Childhood Brain Tumours
FINDING A CURE FOR CHILDHOOD BRAIN TUMOURS
One in three children who die of cancer are killed by a brain tumour. This Childhood Cancer Awareness Month, Brain Tumour Research is working with families to raise awareness and shine a spotlight on the historic underfunding of research into this devastating disease.
We are leading the way to increase the national investment in research to help improve outcomes. You can help us fund the fight and find a cure for all types of brain tumours by donating today or keep reading for more ways to get involved.
Fact File: Brain tumours in children
- One in three children who die of cancer are killed by a brain tumour
- Brain tumours kill more children than leukaemia
- Symptoms can include headaches, nausea and vomiting, changes in vision and loss of balance
- Treatment depends on the type of brain tumour, size and its location in the brain
- Depending on the circumstances, children diagnosed with brain tumours might be treated with surgery, radiotherapy or chemotherapy or a combination of two or more of these
- Medulloblastoma is the most common type of high-grade paediatric brain tumour and occurs more often in boys than in girls
- Diffuse midline glioma – previously known as diffuse intrinsic pontine glioma (DIPG) or brain stem glioma – is the deadliest form of childhood cancer with a median survival of between eight and 12 months
- In 2021, the World Health Organization recategorised paediatric brain tumours (as well as adult tumours) due to an increased understanding of these tumours at a genetic and molecular level. It created a new group known as paediatric-type diffuse high-grade gliomas (PDHGG), which includes tumours formally known as paediatric glioblastoma (GBM) and DIPG
Jasmine ‘The Warrior Princess’ endured gruelling chemo and radiotherapy, and has more alternative treatment ahead, after being given a life-limiting diagnosis. Read her story here.
George was just 22 months old when he was diagnosed with a brain tumour. Despite surgery, chemo and radiotherapy he died, aged five. Read his story here.
We’re leading the way in research to find a cure
Brain Tumour Research is the only national charity in the UK dedicated to funding continuous and sustainable scientific research into brain tumours. We are building a network of Centres of Excellence across the UK where scientists are working to further our understanding of brain tumours.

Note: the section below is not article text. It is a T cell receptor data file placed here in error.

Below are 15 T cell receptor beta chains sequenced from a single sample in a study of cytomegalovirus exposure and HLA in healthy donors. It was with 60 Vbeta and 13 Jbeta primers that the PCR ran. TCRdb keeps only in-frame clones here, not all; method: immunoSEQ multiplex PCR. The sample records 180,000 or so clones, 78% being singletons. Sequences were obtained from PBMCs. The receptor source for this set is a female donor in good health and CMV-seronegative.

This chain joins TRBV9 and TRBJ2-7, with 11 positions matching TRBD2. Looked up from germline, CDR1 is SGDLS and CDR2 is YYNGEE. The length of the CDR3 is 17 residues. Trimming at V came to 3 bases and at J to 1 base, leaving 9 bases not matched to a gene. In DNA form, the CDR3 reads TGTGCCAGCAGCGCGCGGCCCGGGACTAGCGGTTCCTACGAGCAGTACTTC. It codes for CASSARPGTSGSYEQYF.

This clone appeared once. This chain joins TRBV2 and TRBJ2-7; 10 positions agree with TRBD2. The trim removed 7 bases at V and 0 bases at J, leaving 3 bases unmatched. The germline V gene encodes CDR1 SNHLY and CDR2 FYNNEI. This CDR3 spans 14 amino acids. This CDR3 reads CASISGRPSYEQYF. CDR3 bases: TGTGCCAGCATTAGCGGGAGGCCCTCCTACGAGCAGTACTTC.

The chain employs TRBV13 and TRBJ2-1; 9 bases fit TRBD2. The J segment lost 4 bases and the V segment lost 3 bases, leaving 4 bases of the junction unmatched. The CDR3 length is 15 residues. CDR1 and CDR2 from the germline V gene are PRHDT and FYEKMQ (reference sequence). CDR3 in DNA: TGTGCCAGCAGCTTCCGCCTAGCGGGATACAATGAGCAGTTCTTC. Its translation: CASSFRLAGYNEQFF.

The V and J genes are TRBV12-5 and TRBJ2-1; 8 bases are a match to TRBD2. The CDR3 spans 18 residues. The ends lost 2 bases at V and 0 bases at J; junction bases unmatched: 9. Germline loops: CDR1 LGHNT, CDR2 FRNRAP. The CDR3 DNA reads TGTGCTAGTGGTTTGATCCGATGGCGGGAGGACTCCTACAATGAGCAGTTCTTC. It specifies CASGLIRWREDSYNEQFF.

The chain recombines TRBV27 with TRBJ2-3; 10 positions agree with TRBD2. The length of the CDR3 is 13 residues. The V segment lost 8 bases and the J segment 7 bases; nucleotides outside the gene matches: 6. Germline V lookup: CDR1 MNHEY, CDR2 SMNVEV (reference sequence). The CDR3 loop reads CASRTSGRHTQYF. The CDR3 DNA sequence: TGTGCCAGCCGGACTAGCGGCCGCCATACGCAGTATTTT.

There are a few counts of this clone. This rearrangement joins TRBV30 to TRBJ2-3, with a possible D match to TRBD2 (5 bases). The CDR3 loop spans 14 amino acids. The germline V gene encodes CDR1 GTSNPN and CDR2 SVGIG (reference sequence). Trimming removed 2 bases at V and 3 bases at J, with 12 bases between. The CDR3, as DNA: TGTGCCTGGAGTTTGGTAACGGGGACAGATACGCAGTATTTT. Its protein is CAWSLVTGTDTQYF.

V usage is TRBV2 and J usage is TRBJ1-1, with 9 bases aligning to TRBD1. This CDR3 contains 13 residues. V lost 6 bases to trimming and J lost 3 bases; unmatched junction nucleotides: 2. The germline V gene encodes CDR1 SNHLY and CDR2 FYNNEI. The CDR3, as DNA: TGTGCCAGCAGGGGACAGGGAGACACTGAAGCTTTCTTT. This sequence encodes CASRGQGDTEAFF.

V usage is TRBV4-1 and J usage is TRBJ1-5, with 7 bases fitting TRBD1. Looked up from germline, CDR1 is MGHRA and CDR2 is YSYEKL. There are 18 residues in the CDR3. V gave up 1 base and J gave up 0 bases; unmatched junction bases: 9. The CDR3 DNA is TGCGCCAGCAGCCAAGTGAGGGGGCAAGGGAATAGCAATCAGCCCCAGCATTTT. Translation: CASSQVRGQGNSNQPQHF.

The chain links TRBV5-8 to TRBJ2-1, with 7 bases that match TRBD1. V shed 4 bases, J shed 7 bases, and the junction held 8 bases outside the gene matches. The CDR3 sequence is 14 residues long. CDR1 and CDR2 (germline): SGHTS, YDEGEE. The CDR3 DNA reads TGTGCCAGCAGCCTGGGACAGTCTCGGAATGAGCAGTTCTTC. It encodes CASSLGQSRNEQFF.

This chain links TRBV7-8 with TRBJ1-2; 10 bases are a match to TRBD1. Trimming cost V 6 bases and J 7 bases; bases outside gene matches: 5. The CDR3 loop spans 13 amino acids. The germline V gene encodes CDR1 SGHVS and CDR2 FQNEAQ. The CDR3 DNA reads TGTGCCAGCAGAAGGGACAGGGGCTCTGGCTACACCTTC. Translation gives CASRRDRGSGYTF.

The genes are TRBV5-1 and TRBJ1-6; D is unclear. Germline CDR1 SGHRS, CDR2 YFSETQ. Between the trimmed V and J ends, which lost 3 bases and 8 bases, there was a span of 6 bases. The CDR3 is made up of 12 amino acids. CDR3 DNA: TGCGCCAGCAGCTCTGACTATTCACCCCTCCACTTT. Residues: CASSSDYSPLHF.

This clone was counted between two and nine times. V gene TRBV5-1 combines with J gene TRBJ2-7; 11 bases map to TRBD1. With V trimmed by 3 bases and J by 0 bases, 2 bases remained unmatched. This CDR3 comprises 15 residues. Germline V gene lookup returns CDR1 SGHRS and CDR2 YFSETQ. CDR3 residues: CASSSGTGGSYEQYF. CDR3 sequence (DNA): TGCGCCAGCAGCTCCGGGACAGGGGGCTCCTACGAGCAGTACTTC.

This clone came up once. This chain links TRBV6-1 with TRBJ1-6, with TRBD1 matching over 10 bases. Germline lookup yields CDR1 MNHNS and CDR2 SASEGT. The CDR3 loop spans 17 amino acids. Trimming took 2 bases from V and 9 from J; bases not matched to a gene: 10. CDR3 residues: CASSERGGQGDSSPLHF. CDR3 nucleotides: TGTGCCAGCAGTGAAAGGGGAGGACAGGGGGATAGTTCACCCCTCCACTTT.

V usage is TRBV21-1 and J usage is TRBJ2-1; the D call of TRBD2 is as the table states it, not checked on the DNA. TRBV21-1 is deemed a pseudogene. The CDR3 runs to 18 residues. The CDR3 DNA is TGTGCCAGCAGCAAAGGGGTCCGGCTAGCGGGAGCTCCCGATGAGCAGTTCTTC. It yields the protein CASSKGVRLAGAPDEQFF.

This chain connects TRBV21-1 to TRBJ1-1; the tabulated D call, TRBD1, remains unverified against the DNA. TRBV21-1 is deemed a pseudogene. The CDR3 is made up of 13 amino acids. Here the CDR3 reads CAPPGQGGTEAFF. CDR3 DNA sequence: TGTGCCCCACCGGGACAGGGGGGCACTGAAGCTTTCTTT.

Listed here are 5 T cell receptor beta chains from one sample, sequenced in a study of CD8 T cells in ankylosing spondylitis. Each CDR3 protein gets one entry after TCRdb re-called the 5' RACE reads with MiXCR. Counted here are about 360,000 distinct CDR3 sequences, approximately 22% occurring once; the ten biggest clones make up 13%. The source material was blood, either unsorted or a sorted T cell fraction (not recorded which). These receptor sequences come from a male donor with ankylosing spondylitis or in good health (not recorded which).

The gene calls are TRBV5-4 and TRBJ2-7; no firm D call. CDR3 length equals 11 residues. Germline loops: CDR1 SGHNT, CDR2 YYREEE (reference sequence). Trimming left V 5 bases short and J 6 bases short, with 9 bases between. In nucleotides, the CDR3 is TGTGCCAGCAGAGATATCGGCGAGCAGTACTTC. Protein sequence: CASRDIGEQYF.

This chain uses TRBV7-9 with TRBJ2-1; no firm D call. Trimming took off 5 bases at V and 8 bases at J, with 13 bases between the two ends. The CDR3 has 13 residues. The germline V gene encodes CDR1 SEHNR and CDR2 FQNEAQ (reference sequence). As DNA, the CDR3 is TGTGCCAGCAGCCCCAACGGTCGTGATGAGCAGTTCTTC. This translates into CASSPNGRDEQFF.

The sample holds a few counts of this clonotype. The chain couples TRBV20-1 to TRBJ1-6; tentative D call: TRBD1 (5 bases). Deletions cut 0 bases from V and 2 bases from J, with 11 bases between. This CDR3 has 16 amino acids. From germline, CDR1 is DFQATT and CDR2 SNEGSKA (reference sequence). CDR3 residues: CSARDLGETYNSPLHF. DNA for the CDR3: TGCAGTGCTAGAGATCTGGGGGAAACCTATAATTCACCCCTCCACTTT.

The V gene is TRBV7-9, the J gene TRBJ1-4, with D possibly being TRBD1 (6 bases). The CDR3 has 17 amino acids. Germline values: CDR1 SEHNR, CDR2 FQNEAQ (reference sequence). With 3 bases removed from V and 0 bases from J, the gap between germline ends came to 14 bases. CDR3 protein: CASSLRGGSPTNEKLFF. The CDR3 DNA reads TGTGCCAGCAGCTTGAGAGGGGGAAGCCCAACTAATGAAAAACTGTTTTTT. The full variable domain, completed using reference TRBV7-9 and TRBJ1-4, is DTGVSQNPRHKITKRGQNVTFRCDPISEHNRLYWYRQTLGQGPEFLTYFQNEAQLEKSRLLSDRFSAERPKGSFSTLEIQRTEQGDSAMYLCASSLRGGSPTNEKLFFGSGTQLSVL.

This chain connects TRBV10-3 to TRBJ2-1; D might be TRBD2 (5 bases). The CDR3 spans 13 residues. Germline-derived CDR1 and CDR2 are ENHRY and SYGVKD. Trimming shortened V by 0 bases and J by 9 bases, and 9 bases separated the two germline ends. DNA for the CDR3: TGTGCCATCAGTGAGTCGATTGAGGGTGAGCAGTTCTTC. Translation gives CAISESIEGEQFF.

The Institute of Cancer Research (ICR)
Professor Chris Jones, and his team at the Institute of Cancer Research, located in Sutton, Surrey, are studying paediatric-type diffuse high-grade gliomas, a collection of brain tumours in children and young adults with an extremely poor clinical outcome.
Our newest Centre of Excellence, launched during this Childhood Cancer Awareness Month, will identify new treatments for high-grade glioma brain tumours occurring in children and young adults, and includes brain stem glioma and diffuse intrinsic pontine glioma (DIPG).
Prof Jones and his team will identify, assess, and validate new therapeutic targets, generating the laboratory data needed to support the launch of new clinical trials. Their work spans the gap between basic biology and clinical benefit for children and young adults with high-grade glioma.
Queen Mary University of London
The Brain Tumour Research Centre of Excellence at Queen Mary University of London is investigating group 4 medulloblastoma tumours, ependymoma and DIPG (also known as diffuse midline glioma). These tumours primarily affect children and have some of the lowest survival rates of all cancers.